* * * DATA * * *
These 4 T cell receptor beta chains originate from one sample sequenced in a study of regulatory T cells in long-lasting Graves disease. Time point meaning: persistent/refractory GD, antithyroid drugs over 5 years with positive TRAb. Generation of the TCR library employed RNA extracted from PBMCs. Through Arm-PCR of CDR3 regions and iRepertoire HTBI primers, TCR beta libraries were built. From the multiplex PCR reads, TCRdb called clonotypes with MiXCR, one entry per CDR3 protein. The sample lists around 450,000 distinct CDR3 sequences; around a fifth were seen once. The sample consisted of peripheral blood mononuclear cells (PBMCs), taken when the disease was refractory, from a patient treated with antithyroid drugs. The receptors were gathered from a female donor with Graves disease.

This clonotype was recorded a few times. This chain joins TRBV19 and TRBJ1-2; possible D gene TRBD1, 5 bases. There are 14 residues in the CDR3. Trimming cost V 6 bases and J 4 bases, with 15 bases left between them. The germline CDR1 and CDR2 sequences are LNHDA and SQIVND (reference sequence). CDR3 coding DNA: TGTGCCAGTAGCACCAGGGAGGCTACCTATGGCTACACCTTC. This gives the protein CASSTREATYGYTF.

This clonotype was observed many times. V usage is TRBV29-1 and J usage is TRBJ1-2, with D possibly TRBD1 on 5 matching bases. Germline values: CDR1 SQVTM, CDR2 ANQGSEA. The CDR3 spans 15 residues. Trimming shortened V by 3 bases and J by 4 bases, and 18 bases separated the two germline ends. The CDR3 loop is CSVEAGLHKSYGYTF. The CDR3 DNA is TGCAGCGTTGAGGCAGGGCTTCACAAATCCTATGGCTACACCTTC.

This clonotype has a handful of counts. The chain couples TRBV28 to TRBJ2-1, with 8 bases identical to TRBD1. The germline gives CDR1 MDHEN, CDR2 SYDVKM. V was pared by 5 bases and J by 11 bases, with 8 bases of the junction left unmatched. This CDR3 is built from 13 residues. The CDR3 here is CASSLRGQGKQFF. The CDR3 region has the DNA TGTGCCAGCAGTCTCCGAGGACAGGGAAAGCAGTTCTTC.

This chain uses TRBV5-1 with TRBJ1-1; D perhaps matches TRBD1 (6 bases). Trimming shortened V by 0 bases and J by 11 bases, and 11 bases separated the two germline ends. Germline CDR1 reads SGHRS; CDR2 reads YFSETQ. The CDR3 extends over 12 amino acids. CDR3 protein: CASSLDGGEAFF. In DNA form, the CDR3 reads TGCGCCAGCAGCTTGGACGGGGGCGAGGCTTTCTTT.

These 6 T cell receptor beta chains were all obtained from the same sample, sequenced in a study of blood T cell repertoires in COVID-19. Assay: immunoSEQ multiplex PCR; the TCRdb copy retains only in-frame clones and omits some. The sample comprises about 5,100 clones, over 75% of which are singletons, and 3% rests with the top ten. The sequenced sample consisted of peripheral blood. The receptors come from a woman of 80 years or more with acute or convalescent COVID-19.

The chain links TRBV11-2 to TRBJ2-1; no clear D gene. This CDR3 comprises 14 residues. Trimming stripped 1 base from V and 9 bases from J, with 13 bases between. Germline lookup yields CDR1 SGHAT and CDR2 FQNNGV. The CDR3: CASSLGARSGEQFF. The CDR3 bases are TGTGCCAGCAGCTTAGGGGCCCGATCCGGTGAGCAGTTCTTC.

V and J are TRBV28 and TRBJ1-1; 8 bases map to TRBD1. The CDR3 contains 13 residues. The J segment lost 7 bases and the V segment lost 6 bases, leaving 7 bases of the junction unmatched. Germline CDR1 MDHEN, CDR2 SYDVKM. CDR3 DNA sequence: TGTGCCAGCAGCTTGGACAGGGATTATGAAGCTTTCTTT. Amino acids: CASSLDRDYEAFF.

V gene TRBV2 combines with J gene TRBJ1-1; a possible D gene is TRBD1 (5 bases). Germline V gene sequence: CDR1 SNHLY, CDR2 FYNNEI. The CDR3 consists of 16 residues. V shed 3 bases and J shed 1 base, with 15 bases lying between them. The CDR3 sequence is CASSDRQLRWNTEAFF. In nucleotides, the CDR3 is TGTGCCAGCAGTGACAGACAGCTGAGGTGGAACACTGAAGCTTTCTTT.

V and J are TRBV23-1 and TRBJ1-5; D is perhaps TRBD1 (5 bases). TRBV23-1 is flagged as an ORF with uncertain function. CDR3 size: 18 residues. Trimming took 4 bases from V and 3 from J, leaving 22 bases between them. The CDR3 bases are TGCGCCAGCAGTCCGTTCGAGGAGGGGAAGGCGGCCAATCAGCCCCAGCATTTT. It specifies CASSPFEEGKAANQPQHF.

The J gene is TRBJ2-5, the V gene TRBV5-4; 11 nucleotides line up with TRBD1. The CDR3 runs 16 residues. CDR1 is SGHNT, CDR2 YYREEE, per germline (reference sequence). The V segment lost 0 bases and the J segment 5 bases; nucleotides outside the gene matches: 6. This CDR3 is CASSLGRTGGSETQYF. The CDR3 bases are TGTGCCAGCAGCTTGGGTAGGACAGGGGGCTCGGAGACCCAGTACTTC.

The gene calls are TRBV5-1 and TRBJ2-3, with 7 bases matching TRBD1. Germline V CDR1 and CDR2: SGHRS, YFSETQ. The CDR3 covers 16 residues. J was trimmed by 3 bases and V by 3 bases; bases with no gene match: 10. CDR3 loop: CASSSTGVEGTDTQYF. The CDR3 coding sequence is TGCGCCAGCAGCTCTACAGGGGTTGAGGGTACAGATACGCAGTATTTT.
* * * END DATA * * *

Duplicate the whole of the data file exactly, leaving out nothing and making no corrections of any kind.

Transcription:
These 4 T cell receptor beta chains originate from one sample sequenced in a study of regulatory T cells in long-lasting Graves disease. Time point meaning: persistent/refractory GD, antithyroid drugs over 5 years with positive TRAb. Generation of the TCR library employed RNA extracted from PBMCs. Through Arm-PCR of CDR3 regions and iRepertoire HTBI primers, TCR beta libraries were built. From the multiplex PCR reads, TCRdb called clonotypes with MiXCR, one entry per CDR3 protein. The sample lists around 450,000 distinct CDR3 sequences; around a fifth were seen once. The sample consisted of peripheral blood mononuclear cells (PBMCs), taken when the disease was refractory, from a patient treated with antithyroid drugs. The receptors were gathered from a female donor with Graves disease.

This clonotype was recorded a few times. This chain joins TRBV19 and TRBJ1-2; possible D gene TRBD1, 5 bases. There are 14 residues in the CDR3. Trimming cost V 6 bases and J 4 bases, with 15 bases left between them. The germline CDR1 and CDR2 sequences are LNHDA and SQIVND (reference sequence). CDR3 coding DNA: TGTGCCAGTAGCACCAGGGAGGCTACCTATGGCTACACCTTC. This gives the protein CASSTREATYGYTF.

This clonotype was observed many times. V usage is TRBV29-1 and J usage is TRBJ1-2, with D possibly TRBD1 on 5 matching bases. Germline values: CDR1 SQVTM, CDR2 ANQGSEA. The CDR3 spans 15 residues. Trimming shortened V by 3 bases and J by 4 bases, and 18 bases separated the two germline ends. The CDR3 loop is CSVEAGLHKSYGYTF. The CDR3 DNA is TGCAGCGTTGAGGCAGGGCTTCACAAATCCTATGGCTACACCTTC.

This clonotype has a handful of counts. The chain couples TRBV28 to TRBJ2-1, with 8 bases identical to TRBD1. The germline gives CDR1 MDHEN, CDR2 SYDVKM. V was pared by 5 bases and J by 11 bases, with 8 bases of the junction left unmatched. This CDR3 is built from 13 residues. The CDR3 here is CASSLRGQGKQFF. The CDR3 region has the DNA TGTGCCAGCAGTCTCCGAGGACAGGGAAAGCAGTTCTTC.

This chain uses TRBV5-1 with TRBJ1-1; D perhaps matches TRBD1 (6 bases). Trimming shortened V by 0 bases and J by 11 bases, and 11 bases separated the two germline ends. Germline CDR1 reads SGHRS; CDR2 reads YFSETQ. The CDR3 extends over 12 amino acids. CDR3 protein: CASSLDGGEAFF. In DNA form, the CDR3 reads TGCGCCAGCAGCTTGGACGGGGGCGAGGCTTTCTTT.

These 6 T cell receptor beta chains were all obtained from the same sample, sequenced in a study of blood T cell repertoires in COVID-19. Assay: immunoSEQ multiplex PCR; the TCRdb copy retains only in-frame clones and omits some. The sample comprises about 5,100 clones, over 75% of which are singletons, and 3% rests with the top ten. The sequenced sample consisted of peripheral blood. The receptors come from a woman of 80 years or more with acute or convalescent COVID-19.

The chain links TRBV11-2 to TRBJ2-1; no clear D gene. This CDR3 comprises 14 residues. Trimming stripped 1 base from V and 9 bases from J, with 13 bases between. Germline lookup yields CDR1 SGHAT and CDR2 FQNNGV. The CDR3: CASSLGARSGEQFF. The CDR3 bases are TGTGCCAGCAGCTTAGGGGCCCGATCCGGTGAGCAGTTCTTC.

V and J are TRBV28 and TRBJ1-1; 8 bases map to TRBD1. The CDR3 contains 13 residues. The J segment lost 7 bases and the V segment lost 6 bases, leaving 7 bases of the junction unmatched. Germline CDR1 MDHEN, CDR2 SYDVKM. CDR3 DNA sequence: TGTGCCAGCAGCTTGGACAGGGATTATGAAGCTTTCTTT. Amino acids: CASSLDRDYEAFF.

V gene TRBV2 combines with J gene TRBJ1-1; a possible D gene is TRBD1 (5 bases). Germline V gene sequence: CDR1 SNHLY, CDR2 FYNNEI. The CDR3 consists of 16 residues. V shed 3 bases and J shed 1 base, with 15 bases lying between them. The CDR3 sequence is CASSDRQLRWNTEAFF. In nucleotides, the CDR3 is TGTGCCAGCAGTGACAGACAGCTGAGGTGGAACACTGAAGCTTTCTTT.

V and J are TRBV23-1 and TRBJ1-5; D is perhaps TRBD1 (5 bases). TRBV23-1 is flagged as an ORF with uncertain function. CDR3 size: 18 residues. Trimming took 4 bases from V and 3 from J, leaving 22 bases between them. The CDR3 bases are TGCGCCAGCAGTCCGTTCGAGGAGGGGAAGGCGGCCAATCAGCCCCAGCATTTT. It specifies CASSPFEEGKAANQPQHF.

The J gene is TRBJ2-5, the V gene TRBV5-4; 11 nucleotides line up with TRBD1. The CDR3 runs 16 residues. CDR1 is SGHNT, CDR2 YYREEE, per germline (reference sequence). The V segment lost 0 bases and the J segment 5 bases; nucleotides outside the gene matches: 6. This CDR3 is CASSLGRTGGSETQYF. The CDR3 bases are TGTGCCAGCAGCTTGGGTAGGACAGGGGGCTCGGAGACCCAGTACTTC.

The gene calls are TRBV5-1 and TRBJ2-3, with 7 bases matching TRBD1. Germline V CDR1 and CDR2: SGHRS, YFSETQ. The CDR3 covers 16 residues. J was trimmed by 3 bases and V by 3 bases; bases with no gene match: 10. CDR3 loop: CASSSTGVEGTDTQYF. The CDR3 coding sequence is TGCGCCAGCAGCTCTACAGGGGTTGAGGGTACAGATACGCAGTATTTT.